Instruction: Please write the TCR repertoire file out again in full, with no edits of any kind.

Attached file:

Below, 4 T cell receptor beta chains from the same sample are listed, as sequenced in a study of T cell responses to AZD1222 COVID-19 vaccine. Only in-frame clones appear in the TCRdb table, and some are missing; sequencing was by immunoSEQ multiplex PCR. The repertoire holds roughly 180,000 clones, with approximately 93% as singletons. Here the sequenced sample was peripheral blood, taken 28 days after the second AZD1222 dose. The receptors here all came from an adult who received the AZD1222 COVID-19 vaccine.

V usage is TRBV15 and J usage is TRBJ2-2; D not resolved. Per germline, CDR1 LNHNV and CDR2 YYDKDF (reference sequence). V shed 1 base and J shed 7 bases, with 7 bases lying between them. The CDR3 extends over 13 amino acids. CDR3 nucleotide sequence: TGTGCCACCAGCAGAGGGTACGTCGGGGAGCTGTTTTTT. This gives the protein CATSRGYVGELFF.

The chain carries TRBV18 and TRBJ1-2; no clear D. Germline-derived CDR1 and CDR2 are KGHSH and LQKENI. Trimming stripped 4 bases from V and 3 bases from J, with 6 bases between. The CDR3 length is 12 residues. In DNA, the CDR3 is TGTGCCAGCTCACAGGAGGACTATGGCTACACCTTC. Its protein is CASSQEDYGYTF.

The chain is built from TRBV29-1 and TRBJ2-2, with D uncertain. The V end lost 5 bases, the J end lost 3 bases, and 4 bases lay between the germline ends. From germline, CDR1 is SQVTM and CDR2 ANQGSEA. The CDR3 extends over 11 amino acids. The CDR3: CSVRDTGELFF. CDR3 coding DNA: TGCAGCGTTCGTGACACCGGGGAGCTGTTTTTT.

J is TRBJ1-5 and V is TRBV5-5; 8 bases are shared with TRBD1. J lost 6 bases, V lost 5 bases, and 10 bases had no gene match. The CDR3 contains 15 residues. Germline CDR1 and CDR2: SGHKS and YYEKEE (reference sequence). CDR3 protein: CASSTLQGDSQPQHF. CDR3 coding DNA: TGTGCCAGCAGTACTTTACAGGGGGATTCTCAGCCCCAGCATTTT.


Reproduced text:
Below, 4 T cell receptor beta chains from the same sample are listed, as sequenced in a study of T cell responses to AZD1222 COVID-19 vaccine. Only in-frame clones appear in the TCRdb table, and some are missing; sequencing was by immunoSEQ multiplex PCR. The repertoire holds roughly 180,000 clones, with approximately 93% as singletons. Here the sequenced sample was peripheral blood, taken 28 days after the second AZD1222 dose. The receptors here all came from an adult who received the AZD1222 COVID-19 vaccine.

V usage is TRBV15 and J usage is TRBJ2-2; D not resolved. Per germline, CDR1 LNHNV and CDR2 YYDKDF (reference sequence). V shed 1 base and J shed 7 bases, with 7 bases lying between them. The CDR3 extends over 13 amino acids. CDR3 nucleotide sequence: TGTGCCACCAGCAGAGGGTACGTCGGGGAGCTGTTTTTT. This gives the protein CATSRGYVGELFF.

The chain carries TRBV18 and TRBJ1-2; no clear D. Germline-derived CDR1 and CDR2 are KGHSH and LQKENI. Trimming stripped 4 bases from V and 3 bases from J, with 6 bases between. The CDR3 length is 12 residues. In DNA, the CDR3 is TGTGCCAGCTCACAGGAGGACTATGGCTACACCTTC. Its protein is CASSQEDYGYTF.

The chain is built from TRBV29-1 and TRBJ2-2, with D uncertain. The V end lost 5 bases, the J end lost 3 bases, and 4 bases lay between the germline ends. From germline, CDR1 is SQVTM and CDR2 ANQGSEA. The CDR3 extends over 11 amino acids. The CDR3: CSVRDTGELFF. CDR3 coding DNA: TGCAGCGTTCGTGACACCGGGGAGCTGTTTTTT.

J is TRBJ1-5 and V is TRBV5-5; 8 bases are shared with TRBD1. J lost 6 bases, V lost 5 bases, and 10 bases had no gene match. The CDR3 contains 15 residues. Germline CDR1 and CDR2: SGHKS and YYEKEE (reference sequence). CDR3 protein: CASSTLQGDSQPQHF. CDR3 coding DNA: TGTGCCAGCAGTACTTTACAGGGGGATTCTCAGCCCCAGCATTTT.